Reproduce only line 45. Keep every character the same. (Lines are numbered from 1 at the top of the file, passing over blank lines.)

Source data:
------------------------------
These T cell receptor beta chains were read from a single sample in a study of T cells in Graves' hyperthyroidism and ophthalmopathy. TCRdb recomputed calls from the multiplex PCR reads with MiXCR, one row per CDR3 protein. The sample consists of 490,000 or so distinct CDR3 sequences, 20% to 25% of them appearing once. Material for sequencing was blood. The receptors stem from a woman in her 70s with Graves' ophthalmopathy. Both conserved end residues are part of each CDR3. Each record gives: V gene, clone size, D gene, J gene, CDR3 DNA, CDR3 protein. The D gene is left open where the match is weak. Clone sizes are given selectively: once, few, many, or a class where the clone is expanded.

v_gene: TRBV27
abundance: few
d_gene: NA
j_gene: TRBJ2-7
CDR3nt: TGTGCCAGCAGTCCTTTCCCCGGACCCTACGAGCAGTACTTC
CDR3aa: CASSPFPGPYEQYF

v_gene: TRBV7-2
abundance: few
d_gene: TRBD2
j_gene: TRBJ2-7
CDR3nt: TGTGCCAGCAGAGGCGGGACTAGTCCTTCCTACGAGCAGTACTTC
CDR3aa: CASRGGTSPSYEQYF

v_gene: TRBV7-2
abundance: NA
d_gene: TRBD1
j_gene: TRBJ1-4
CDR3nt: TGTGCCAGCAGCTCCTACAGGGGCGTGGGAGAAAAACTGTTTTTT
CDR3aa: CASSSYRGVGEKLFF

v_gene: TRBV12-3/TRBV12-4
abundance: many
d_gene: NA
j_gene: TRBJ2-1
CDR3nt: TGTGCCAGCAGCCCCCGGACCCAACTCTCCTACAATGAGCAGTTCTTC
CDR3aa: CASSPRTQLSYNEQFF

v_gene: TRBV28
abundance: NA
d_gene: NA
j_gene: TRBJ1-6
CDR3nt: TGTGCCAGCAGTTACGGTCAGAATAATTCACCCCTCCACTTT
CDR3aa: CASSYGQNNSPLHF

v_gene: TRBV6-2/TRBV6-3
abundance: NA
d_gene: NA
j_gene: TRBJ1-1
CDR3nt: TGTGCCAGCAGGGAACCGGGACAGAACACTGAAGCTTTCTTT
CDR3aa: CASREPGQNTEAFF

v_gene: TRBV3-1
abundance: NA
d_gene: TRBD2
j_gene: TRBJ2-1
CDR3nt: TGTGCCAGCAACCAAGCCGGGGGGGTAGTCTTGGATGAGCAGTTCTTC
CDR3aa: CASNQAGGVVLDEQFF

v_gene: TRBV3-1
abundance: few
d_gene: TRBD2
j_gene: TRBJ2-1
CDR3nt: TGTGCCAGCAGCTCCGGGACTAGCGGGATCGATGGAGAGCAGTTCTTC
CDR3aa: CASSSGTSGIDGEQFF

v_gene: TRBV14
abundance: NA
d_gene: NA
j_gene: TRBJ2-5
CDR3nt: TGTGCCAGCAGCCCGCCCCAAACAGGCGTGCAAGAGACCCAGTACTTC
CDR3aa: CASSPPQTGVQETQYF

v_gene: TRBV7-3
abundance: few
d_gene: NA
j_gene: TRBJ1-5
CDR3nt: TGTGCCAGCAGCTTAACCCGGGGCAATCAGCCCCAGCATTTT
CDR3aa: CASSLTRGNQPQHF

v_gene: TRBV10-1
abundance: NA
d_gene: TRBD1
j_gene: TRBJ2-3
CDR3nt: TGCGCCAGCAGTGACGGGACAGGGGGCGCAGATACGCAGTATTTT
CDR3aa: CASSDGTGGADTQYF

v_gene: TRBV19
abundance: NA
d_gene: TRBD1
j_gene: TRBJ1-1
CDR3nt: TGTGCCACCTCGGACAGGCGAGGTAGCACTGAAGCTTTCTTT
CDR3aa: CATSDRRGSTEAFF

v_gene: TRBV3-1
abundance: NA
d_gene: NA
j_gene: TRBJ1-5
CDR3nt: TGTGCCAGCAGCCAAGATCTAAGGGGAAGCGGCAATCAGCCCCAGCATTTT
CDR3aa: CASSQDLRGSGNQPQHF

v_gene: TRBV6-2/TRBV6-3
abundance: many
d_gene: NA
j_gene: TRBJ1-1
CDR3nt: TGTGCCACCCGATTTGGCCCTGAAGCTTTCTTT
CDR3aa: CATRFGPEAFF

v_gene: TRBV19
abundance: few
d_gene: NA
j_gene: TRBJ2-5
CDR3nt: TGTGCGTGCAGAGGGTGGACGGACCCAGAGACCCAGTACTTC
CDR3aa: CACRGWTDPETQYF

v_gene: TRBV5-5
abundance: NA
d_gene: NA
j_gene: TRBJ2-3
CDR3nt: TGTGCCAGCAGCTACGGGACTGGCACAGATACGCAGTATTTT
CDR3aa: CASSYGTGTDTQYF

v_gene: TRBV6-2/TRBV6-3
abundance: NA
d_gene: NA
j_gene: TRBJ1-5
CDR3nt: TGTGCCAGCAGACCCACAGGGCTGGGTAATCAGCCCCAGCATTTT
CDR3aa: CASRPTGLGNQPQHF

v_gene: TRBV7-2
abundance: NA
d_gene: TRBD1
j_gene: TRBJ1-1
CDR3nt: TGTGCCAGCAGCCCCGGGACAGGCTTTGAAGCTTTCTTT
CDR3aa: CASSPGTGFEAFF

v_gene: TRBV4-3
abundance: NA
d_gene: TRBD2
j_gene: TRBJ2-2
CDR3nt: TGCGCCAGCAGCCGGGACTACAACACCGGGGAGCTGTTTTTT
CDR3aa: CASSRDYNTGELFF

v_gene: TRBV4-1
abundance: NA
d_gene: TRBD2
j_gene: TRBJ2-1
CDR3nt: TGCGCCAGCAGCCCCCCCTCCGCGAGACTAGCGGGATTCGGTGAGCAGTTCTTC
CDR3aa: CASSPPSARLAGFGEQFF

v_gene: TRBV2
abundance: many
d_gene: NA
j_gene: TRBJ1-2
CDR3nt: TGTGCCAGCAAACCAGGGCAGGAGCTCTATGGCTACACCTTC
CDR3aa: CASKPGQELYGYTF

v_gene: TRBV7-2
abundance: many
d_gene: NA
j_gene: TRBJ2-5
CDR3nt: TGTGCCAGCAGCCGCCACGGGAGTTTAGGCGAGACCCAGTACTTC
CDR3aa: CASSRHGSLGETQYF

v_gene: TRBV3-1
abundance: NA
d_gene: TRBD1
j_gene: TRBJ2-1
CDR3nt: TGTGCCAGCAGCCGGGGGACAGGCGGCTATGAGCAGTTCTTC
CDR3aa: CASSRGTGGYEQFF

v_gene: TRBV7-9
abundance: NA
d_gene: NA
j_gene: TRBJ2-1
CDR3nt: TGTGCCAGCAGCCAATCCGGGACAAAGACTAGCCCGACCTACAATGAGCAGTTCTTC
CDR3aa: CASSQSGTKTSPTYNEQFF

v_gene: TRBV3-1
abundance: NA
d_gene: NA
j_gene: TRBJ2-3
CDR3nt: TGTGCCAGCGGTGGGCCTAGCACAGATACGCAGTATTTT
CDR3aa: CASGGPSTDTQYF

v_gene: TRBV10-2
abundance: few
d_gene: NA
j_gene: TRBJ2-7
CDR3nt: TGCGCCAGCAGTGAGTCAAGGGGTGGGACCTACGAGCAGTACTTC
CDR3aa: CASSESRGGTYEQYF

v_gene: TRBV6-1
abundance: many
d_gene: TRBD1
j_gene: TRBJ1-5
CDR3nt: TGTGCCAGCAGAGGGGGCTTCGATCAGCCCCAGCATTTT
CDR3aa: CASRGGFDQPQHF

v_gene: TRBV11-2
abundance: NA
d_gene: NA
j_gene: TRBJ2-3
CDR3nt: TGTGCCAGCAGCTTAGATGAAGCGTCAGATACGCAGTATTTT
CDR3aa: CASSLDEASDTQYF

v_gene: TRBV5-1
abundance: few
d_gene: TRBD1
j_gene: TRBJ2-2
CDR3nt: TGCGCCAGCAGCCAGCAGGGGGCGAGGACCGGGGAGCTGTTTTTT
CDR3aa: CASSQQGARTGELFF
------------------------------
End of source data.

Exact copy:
abundance: few